Global energy, chemicals, renewables, metals and mining research and consultancy group Wood Mackenzie on Thursday (23 May) issued a further industry update discussing how the upcoming IMO 2020 regulation which introduces a 0.5% sulphur cap on marine fuel will change downstream, upstream, LNG and bulks sectors:
IMO regulation and its implication on refining and shipping
Sushant Gupta, Research director, Asia Pacific refining and oils market, spoke about the changes expected for crude and product prices. These regulations are likely to be the biggest step change the shipping industry has ever seen, with massive sulfur reductions for the industry.
A number of uncertainties still remain, meaning it is hard to envisage full compliance by January 2020. Sushant talked through the likely rate of compliance and explains why, in our view, it will take the market a few years to reach full compliance. We currently expect full compliance by 2025.
From 2020 the marine fuels mix will significantly change. Switching to marine gas oil is easy but it’s also the most expensive option. Sushant went into detail on the expected demand for this and alternatives.
The shifts in marine fuel demand will lead to shifts in crude and product prices. We expect material impact on refining economics and existing refineries must focus on unit and stream level optimization.
Which upstream oil producing countries will be most impacted by IMO 2020?
Angus Rodger, Research Director Asia Pacific, then shared how the heavier sour crudes will fall in value relative to lighter sweeter grades. A combination of sanctions in some places and upgrading of facilities in other places are leading to strained supply. The shock will be short term, but over the next few years the impact will be lessened, so there will not be a long term impact on crude prices.
Showing charts of the top 10 global producers of sour crudes and sweet crudes, Angus explained that the NOCs, being the biggest producers, are most exposed to a fall in sour crude pricing. And why the Canadian oil sands region in particular will be one of the regions most impacted by these new regulations.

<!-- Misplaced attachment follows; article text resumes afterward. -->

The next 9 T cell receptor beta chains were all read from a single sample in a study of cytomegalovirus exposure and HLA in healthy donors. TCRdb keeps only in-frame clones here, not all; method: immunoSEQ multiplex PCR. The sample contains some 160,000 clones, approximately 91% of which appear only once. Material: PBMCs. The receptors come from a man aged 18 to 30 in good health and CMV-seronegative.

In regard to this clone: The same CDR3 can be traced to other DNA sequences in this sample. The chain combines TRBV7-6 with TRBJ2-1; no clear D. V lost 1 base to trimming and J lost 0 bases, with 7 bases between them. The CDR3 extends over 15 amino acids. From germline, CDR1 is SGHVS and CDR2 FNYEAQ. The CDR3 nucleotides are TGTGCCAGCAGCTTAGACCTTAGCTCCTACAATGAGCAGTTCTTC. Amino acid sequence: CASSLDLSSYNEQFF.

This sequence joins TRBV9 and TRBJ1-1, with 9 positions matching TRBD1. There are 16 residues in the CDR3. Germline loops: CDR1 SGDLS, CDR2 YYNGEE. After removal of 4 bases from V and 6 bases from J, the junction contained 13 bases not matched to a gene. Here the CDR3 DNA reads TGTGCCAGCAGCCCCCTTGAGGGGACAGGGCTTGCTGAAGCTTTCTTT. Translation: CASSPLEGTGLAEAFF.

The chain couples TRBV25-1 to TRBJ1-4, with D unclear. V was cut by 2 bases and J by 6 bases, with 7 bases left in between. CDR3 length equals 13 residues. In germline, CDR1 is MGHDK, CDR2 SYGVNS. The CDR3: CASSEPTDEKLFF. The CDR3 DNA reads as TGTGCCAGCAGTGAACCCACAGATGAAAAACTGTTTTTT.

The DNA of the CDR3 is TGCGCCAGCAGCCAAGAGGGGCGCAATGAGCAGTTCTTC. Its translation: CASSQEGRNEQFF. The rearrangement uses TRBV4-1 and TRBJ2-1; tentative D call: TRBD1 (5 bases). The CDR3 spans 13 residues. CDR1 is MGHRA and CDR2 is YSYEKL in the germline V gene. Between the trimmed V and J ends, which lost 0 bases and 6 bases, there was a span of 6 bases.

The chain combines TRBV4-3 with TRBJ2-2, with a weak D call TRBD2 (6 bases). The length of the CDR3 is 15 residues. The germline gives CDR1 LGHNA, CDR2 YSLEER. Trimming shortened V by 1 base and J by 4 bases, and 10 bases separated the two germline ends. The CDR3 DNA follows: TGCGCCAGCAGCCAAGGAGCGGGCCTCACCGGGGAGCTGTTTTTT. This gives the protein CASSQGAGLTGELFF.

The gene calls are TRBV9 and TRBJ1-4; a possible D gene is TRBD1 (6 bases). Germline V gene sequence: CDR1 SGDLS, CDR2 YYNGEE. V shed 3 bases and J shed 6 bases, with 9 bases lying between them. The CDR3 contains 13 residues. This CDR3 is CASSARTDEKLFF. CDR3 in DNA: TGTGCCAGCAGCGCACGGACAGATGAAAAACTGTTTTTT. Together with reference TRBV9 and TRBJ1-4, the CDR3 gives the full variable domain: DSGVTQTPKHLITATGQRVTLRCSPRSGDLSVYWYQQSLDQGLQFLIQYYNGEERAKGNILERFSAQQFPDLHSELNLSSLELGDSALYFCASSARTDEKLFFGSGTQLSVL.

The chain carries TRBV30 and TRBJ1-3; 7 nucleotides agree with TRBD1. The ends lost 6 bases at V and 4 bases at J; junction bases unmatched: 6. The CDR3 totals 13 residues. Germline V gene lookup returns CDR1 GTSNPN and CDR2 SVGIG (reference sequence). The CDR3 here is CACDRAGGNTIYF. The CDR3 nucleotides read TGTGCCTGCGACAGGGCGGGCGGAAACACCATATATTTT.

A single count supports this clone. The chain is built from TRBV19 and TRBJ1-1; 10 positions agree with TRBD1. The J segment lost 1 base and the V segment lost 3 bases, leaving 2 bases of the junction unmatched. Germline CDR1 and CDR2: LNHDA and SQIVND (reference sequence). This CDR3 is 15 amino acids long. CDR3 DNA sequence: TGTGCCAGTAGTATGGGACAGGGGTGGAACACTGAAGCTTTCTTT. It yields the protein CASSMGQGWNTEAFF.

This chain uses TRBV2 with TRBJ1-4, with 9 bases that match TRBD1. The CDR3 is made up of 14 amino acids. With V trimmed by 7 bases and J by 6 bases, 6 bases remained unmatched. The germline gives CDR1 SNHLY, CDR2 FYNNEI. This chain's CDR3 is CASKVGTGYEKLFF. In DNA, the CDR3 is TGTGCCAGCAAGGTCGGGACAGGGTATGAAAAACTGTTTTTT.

Implication for LNG and gas contract pricing and demand
Nicholas Browne, Director, Asian Gas and LNG Research, continued with his discussion on the two main impacts on the LNG sector. Firstly, the impact on shipping and secondly, the values of LNG within LNG contracts. He covered LNG bunker forecasts, with Shell and Total especially capitalizing on the opportunity. After an explanation of the expected acceleration in ship development, Nicholas shared information about the top JCC LNG buyers and sellers and therefore who is most likely to be impacted by the regulations.
Impact on bulk commodities, supply chain and dry bulk freight
Rohan Kendall, Principal Analyst, iron ore and steel costs, then explained why ocean freight will see the biggest impact from the new IMO regulations. He continued to cover the impact on delivered coal costs to China and compared charts showing cost increases for both an Indonesian thermal coal mine and an Australian thermal coal mine.
The panel wrapped up the webinar session by responding to various questions from participants.
Source: Wood Mackenzie
Photo credit: Wood Mackenzie
Published: 24 May, 2019
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